Strega by Johanne Lykke Holm (Translated from Swedish by Saskia Vogel) - review by Emma Garman

Emma Garman

And Then There were Eight



Lolli Editions 180pp £14.99

‘In every woman’s life, there’s someone waiting at the gate,’ reflects Rafa, the nineteen-year-old narrator of Johanne Lykke Holm’s Strega. ‘We are all candidates, but only some of us are chosen.’ Rafa is referring to murder, a possible fate always hovering over women. But instead of telling yet another story revolving around a female corpse, Strega is altogether more original. Its subjects are the ingenuity and perversion forged in the face of this omnipresent threat. Strega, Italian for witch, is also the name of an eighty proof herbal liqueur made since 1860 in the city of Benevento, a witches’ gathering place according to folklore. There can be no better symbol for this brief and headily bittersweet novel.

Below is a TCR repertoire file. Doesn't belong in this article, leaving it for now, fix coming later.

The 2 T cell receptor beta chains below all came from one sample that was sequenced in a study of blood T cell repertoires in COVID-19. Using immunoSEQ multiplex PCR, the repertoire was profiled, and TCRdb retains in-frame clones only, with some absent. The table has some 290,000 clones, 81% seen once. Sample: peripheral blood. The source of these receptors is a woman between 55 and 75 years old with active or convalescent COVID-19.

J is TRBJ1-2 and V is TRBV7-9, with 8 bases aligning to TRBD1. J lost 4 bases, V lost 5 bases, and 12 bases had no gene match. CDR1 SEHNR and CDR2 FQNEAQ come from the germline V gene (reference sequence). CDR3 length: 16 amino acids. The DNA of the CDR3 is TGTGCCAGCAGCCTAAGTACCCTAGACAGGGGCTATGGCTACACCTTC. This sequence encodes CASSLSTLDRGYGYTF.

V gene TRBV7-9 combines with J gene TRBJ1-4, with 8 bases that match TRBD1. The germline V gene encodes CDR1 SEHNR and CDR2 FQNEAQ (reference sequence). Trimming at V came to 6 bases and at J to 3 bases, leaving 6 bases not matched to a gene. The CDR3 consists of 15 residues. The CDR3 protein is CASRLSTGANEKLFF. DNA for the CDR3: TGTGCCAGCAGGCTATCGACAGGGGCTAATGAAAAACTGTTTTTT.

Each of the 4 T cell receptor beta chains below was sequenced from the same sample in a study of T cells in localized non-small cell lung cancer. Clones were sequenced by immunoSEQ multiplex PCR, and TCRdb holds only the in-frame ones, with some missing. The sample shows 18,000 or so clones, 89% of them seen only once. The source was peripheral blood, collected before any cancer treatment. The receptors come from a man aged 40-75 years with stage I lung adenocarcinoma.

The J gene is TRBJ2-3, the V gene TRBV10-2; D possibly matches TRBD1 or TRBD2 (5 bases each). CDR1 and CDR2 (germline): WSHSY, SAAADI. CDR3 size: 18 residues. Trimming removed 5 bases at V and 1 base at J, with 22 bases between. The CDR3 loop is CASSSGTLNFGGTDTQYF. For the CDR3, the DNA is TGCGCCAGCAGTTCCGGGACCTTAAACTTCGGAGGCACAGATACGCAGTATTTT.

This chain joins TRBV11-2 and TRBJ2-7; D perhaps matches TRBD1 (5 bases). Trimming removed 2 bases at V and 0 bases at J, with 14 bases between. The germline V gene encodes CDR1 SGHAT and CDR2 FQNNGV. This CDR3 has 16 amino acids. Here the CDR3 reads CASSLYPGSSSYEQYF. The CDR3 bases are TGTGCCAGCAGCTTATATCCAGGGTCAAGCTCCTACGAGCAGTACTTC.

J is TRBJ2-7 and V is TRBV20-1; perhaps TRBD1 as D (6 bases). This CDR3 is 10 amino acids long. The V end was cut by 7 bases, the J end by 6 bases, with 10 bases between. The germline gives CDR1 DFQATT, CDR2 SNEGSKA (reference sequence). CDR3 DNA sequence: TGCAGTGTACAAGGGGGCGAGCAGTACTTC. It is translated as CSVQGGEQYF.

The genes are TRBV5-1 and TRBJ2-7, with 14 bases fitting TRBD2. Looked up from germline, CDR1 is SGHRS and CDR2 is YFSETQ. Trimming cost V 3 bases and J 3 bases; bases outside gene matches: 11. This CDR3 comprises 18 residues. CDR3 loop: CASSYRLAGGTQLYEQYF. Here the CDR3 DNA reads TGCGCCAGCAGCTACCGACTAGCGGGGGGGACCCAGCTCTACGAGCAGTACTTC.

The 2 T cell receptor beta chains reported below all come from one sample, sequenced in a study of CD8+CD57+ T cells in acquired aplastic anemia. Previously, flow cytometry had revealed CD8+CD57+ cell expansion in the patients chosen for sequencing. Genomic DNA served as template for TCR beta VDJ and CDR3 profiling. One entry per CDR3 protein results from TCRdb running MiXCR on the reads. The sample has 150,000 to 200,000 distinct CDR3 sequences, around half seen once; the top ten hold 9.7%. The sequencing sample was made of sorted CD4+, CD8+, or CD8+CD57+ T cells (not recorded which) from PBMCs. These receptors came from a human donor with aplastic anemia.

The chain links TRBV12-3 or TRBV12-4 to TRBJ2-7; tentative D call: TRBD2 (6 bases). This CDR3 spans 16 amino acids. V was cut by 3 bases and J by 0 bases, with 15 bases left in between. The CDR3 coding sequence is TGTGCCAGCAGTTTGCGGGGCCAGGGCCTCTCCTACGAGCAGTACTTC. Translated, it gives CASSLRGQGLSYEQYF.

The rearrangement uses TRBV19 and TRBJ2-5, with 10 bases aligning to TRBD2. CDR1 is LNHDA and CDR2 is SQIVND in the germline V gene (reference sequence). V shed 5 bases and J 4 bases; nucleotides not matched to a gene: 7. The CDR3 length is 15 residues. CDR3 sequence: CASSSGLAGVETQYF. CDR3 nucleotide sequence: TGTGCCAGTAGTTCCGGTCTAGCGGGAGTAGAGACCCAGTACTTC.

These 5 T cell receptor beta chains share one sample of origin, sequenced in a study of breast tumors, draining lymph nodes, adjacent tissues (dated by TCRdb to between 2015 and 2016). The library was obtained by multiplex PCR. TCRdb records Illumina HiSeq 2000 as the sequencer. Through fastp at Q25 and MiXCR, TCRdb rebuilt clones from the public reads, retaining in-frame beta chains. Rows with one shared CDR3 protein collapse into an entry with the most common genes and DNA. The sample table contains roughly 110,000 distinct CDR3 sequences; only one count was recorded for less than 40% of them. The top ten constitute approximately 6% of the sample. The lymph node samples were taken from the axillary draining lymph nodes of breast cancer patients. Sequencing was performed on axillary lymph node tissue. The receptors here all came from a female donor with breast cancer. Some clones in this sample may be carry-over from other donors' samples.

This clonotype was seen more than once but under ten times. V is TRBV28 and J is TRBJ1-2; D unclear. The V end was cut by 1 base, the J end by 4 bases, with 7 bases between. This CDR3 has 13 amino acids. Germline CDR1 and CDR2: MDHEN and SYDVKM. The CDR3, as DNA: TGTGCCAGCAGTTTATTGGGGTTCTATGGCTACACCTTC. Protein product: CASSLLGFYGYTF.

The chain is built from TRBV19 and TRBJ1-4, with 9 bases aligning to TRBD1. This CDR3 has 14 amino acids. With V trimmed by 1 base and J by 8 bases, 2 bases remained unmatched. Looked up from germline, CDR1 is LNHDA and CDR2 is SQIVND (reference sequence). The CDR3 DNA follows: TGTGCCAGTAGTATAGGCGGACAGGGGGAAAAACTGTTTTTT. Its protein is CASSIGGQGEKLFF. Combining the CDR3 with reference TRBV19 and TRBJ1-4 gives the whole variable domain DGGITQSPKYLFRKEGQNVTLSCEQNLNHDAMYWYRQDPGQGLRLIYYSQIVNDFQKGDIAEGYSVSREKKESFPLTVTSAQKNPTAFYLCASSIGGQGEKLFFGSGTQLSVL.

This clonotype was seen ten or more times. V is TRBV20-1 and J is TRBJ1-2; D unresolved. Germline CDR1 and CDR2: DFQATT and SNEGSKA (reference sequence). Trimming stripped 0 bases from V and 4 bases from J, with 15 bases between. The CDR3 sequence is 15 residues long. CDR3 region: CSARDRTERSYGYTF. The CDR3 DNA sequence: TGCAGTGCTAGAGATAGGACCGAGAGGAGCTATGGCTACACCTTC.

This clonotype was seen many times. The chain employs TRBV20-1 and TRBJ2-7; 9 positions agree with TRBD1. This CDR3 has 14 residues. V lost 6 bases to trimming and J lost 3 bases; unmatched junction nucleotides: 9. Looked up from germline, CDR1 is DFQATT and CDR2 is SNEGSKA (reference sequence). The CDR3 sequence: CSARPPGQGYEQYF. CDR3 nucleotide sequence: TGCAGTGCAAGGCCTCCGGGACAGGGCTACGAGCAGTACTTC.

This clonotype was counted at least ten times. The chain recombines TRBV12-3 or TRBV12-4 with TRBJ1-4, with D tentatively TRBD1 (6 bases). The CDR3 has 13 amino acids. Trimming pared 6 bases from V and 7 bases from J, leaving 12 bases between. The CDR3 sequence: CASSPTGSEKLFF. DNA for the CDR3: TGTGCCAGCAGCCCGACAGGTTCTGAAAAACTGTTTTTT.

Lykke Holm’s Strega is a fictional Alpine village, where passengers alight from the train for the once fashionable Hotel Olympic. Overlooking a black lake in an isolated valley, the Olympic has a faded red facade and proportions that seem ‘wrong … like a doll’s house’. Here Rafa and eight other teenage girls arrive in late summer to train as maids. Lykke Holm renders the era and country vague, the better to create a gothic atmosphere. The girls sleep in a dormitory, ‘hair sweeping across the pillows, like black shawls’, and a cadre of older women put them to work scrubbing and polishing, making beds, doing laundry, even picking fruit. But, Rafa observes in an echoing refrain, ‘no guests arrived’.

Nearby is a convent, which is both a mirror of the Olympic’s cloistered female environment and its antithesis. At the hotel, girls are disciplined into useful drudges, maintainers of a gendered status quo. The nuns’ lives, masochistic yet conspicuously free of the usual demands placed on women, hold ‘a

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